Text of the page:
With Audulus, you can build synthesizers from first principles, design new sounds, or process audio — all with real-time, low-latency processing suitable for live performance.
Join the Audulus Mailing List
First, be sure to sign up for the Audulus mailing list!
We will send you information about new Audulus features, and updates from the Audulus community.
If you need help or have found a bug, contact us at:
We will respond within 24 hours - often sooner. When making a bug report, please:
- Attach the patch you were working on when you encountered the bug.
- Give as much detailed information as you can about how to reproduce the bug.
We are also available to help you "debug" your Audulus patches. If Audulus is working fine, but your patch is not, please post it on the Audulus forum and we'll do our best to help you fix it!
UI Basics (iPad/iPhone)
The Patch Editor is Audulus's main view. It consists of an infinite canvas for creating patches, with toolbar at the bottom.
- The canvas grows and shrinks to fit the size of the patch. If you have just one small node in a patch, you will not be able to zoom out. You need to add at least 2 nodes or modules and space them apart to give yourself some "breathing room."
Open and close the toolbar using the and chevron buttons. Exit to the patch browser using the button. (This button is also used to exit a subpatch. More on that below.)
- The toolbar exists primarily for adding new modules to your patch, but it also contains the node browser and an on-screen multi-touch keyboard.
- We highly recommend that new users create patches with modules from the Audulus Module library, in order to speed up patch construction.
- You can think of nodes as the "atoms" of Audulus. Modules are more like molecules.
- That said, some nodes, like the expression node or the light node, cannot be built up into a module and must be used as nodes.
The iPad/iPhone Audulus UI at a glance
- Overall signal flow is left-to-right (you can reverse the direction with a Via Tab).
- Pinch with two fingers to zoom in and out of your patch.
- Drag with two fingers to pan.
- Drag with one finger on the background to lasso-select multiple nodes. ( See note 1 below )
- Double-tap on a node to zoom in for editing.
- Double-tap on the background and Audulus will zoom to fit the entire patch comfortably in view.
- Many operations use context menus - tap and hold to bring up the context menu.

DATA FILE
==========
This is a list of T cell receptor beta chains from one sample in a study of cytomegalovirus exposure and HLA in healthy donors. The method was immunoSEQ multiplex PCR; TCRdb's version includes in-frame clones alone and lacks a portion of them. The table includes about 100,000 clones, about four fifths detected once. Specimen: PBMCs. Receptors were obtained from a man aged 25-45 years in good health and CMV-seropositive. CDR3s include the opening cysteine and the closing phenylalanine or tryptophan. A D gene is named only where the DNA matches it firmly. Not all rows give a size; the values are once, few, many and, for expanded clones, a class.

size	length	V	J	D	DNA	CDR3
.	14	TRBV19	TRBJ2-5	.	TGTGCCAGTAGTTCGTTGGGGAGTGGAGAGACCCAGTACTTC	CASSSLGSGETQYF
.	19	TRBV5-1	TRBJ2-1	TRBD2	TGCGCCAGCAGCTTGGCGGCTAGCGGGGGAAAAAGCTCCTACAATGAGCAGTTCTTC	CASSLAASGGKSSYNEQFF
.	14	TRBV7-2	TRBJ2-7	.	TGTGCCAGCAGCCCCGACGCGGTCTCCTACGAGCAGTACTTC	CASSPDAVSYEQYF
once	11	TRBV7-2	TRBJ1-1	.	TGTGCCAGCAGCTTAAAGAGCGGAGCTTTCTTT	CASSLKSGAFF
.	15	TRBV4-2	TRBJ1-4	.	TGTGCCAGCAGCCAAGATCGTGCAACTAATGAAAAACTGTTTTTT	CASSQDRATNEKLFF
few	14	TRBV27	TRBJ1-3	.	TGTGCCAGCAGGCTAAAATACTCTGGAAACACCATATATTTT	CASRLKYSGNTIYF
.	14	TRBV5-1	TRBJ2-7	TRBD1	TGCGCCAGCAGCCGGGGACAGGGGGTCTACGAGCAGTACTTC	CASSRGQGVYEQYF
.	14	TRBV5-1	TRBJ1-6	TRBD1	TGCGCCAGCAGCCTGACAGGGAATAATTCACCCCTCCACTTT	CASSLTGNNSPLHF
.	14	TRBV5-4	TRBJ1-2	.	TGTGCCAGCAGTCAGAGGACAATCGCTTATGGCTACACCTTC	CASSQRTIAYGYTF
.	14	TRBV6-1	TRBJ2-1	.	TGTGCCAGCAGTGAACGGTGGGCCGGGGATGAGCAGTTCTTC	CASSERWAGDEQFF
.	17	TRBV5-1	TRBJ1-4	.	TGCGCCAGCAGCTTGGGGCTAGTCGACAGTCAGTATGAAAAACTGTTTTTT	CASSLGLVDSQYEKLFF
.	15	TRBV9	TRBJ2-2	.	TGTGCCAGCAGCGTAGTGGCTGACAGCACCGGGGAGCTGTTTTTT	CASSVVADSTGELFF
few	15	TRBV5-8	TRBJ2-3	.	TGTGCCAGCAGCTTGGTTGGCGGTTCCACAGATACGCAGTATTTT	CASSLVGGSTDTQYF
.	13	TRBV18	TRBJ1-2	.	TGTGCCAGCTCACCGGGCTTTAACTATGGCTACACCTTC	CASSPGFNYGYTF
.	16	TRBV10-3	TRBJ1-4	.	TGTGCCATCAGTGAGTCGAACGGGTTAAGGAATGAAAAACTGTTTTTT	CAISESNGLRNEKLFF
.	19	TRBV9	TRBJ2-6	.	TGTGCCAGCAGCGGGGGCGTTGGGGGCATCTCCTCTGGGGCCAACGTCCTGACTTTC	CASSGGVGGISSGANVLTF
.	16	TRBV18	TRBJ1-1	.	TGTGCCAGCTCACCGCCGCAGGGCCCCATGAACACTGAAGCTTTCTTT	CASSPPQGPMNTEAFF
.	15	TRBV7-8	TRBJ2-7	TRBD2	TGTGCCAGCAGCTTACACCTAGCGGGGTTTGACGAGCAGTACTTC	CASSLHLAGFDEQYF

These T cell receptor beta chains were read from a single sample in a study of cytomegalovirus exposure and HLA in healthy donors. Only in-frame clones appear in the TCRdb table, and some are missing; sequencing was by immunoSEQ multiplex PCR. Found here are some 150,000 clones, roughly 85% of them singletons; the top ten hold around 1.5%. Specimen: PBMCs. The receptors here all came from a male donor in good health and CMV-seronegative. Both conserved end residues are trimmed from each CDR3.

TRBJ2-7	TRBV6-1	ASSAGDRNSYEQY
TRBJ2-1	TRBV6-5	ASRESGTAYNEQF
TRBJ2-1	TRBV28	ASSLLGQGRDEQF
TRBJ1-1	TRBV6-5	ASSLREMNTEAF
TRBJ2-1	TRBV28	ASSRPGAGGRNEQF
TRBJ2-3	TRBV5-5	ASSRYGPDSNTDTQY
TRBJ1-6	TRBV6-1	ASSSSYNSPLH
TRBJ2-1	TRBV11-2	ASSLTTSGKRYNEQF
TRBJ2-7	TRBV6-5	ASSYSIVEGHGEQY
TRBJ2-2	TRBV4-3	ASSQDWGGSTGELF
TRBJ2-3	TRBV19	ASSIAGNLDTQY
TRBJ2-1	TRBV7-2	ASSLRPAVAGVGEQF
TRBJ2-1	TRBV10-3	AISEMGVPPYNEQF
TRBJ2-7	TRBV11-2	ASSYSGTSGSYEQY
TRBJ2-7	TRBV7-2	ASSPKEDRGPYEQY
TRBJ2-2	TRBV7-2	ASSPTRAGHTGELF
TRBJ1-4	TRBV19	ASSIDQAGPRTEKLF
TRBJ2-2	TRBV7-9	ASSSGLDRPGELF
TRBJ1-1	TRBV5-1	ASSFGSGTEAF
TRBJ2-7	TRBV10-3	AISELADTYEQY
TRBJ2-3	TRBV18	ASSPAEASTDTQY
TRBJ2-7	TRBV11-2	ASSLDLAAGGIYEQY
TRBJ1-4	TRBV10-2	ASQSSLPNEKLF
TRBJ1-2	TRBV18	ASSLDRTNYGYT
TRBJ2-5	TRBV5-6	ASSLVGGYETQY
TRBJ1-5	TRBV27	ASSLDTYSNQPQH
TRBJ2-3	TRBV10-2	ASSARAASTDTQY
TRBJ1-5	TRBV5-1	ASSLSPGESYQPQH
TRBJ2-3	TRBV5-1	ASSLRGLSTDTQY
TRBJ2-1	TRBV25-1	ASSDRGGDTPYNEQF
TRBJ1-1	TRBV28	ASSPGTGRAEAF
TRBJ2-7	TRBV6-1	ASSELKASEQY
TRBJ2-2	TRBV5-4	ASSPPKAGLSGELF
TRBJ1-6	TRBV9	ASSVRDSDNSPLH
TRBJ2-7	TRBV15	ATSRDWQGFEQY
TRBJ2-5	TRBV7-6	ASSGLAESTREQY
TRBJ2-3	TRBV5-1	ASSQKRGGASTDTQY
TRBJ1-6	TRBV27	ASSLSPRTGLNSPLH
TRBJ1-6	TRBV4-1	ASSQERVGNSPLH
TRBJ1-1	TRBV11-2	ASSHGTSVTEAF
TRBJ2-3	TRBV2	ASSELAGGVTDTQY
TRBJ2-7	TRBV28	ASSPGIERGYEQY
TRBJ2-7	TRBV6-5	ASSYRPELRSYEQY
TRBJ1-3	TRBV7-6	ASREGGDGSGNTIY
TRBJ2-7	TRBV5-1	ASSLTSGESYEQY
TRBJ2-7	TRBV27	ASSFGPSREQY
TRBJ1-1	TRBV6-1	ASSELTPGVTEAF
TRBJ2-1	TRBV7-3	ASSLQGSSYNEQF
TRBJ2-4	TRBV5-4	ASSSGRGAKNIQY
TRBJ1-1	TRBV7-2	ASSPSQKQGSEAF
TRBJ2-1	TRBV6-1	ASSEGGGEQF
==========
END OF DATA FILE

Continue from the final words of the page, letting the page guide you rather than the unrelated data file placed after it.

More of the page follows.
- To make a connection, zoom in and drag from an output to an input. Connections can only be made from an output to an input.
- To disconnect, drag the connection away from the input.
- To "hot swap" or live patch, keep your finger held down and wave the output wire over an input or knob. This is similar to performing with patch cables on a modular, but you'll never wear out your inputs in Audulus! Audulus is also optimized to prevent clicking/popping connection noise, so go crazy with it!
- To make a long connection, drag to the edge of the screen. Audulus will zoom out, widening your field of view. Move your finger away from the edge of the screen, and Audulus will zoom back in, centering around your finger, so you can place the connection.
- If you are zoomed too far out to make a connection, the inputs and outputs will visibly "lock" or "close." Zoom back in and they will "open" again, and you can now make and break connections as well as turn knobs. If you have knobs and triggers mapped to MIDI, this is a non-issue.
- Speaking of mapping and controllers: Audulus will automatically detect your MIDI keyboard or control surface.
- To map a knob or a trigger to MIDI, press and hold the element you want to map and select "Learn Midi CC," then twist/press the corresponding knob/button on your control surface, and the controls will thereafter be linked.
Note 1: The lasso gives you surgical control over what you select, allowing you to accurately clip out portions of others' designs for use in your own. Much of the progress that is made in the Audulus community happens when people leapfrog with shared knowledge. The lasso tool makes that process much easier.
- Lock Mode - Locks the nodes in place. This is useful for performing.
- Timing Mode - Toggles timing mode. Timing Mode shows the percentage of CPU time each node in your patch takes to compute.
- Help - Shows the Audulus documentation.
The Patch Browser allows you to create, delete, duplicate, and share patches.
"+" - Upper left corner - Creates a new patch.
Collapse - Collapses the patch thumbnails down to just their names, for browsing large collections of patches by name.
- "Select" - Toggles the Patch Browser's Selection Mode - When
in Selection Mode, tapping on a patch thumbnail will select the
patch and activate the Share, Duplicate, and Delete buttons.
Multiple patches may be selected at once.
- Note: It is very common to forget to exit this mode - you will not be able to create or enter a patch while in Selection Mode.
- Share - Shares selected patches via email when in Selection Mode.
- Duplicate - Duplicates selected patches when in Selection Mode.
- Delete - Deletes selected patches when in Selection Mode.
- Settings - Shows Audulus' settings.
UI Basics (Mac/Windows)
The Desktop Audulus UI at a glance:
- Overall signal flow is left-to-right (you can reverse the direction with a Via Tab).
- Many operations use right-click context menus (or control+click if you have one button)
- To create a new node/module, right-click on the background. A menu will pop up that gives you access to all the nodes and modules. The Module Library is found at the bottom of the menu. ( See Note 1 )
- To zoom, use the mouse wheel or pinch with two fingers on your trackpad.